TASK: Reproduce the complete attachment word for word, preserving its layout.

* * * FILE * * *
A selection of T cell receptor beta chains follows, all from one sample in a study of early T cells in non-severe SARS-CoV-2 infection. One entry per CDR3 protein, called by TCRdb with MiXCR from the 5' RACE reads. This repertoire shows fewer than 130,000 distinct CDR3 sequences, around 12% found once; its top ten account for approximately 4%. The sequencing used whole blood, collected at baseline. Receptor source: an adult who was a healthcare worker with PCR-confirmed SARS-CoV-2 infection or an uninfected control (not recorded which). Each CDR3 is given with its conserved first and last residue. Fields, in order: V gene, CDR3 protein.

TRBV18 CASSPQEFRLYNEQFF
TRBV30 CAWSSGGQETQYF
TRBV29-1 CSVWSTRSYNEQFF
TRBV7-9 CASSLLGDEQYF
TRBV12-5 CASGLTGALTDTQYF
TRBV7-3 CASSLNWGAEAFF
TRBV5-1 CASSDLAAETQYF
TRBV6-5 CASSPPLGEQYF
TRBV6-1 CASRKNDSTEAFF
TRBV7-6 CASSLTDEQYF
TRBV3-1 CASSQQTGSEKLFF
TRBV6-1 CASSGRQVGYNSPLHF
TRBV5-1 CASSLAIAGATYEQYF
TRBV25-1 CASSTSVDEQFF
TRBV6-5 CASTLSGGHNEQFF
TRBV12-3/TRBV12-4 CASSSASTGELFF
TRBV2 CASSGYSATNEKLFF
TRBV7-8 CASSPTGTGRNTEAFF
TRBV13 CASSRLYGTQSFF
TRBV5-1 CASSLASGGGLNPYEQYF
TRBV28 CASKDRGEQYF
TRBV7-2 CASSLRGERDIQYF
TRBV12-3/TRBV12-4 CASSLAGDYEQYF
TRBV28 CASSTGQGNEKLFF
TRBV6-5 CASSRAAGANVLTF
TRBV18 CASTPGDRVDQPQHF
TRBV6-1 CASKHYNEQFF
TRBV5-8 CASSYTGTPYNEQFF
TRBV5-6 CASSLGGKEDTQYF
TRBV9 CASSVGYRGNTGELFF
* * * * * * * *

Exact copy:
A selection of T cell receptor beta chains follows, all from one sample in a study of early T cells in non-severe SARS-CoV-2 infection. One entry per CDR3 protein, called by TCRdb with MiXCR from the 5' RACE reads. This repertoire shows fewer than 130,000 distinct CDR3 sequences, around 12% found once; its top ten account for approximately 4%. The sequencing used whole blood, collected at baseline. Receptor source: an adult who was a healthcare worker with PCR-confirmed SARS-CoV-2 infection or an uninfected control (not recorded which). Each CDR3 is given with its conserved first and last residue. Fields, in order: V gene, CDR3 protein.

TRBV18 CASSPQEFRLYNEQFF
TRBV30 CAWSSGGQETQYF
TRBV29-1 CSVWSTRSYNEQFF
TRBV7-9 CASSLLGDEQYF
TRBV12-5 CASGLTGALTDTQYF
TRBV7-3 CASSLNWGAEAFF
TRBV5-1 CASSDLAAETQYF
TRBV6-5 CASSPPLGEQYF
TRBV6-1 CASRKNDSTEAFF
TRBV7-6 CASSLTDEQYF
TRBV3-1 CASSQQTGSEKLFF
TRBV6-1 CASSGRQVGYNSPLHF
TRBV5-1 CASSLAIAGATYEQYF
TRBV25-1 CASSTSVDEQFF
TRBV6-5 CASTLSGGHNEQFF
TRBV12-3/TRBV12-4 CASSSASTGELFF
TRBV2 CASSGYSATNEKLFF
TRBV7-8 CASSPTGTGRNTEAFF
TRBV13 CASSRLYGTQSFF
TRBV5-1 CASSLASGGGLNPYEQYF
TRBV28 CASKDRGEQYF
TRBV7-2 CASSLRGERDIQYF
TRBV12-3/TRBV12-4 CASSLAGDYEQYF
TRBV28 CASSTGQGNEKLFF
TRBV6-5 CASSRAAGANVLTF
TRBV18 CASTPGDRVDQPQHF
TRBV6-1 CASKHYNEQFF
TRBV5-8 CASSYTGTPYNEQFF
TRBV5-6 CASSLGGKEDTQYF
TRBV9 CASSVGYRGNTGELFF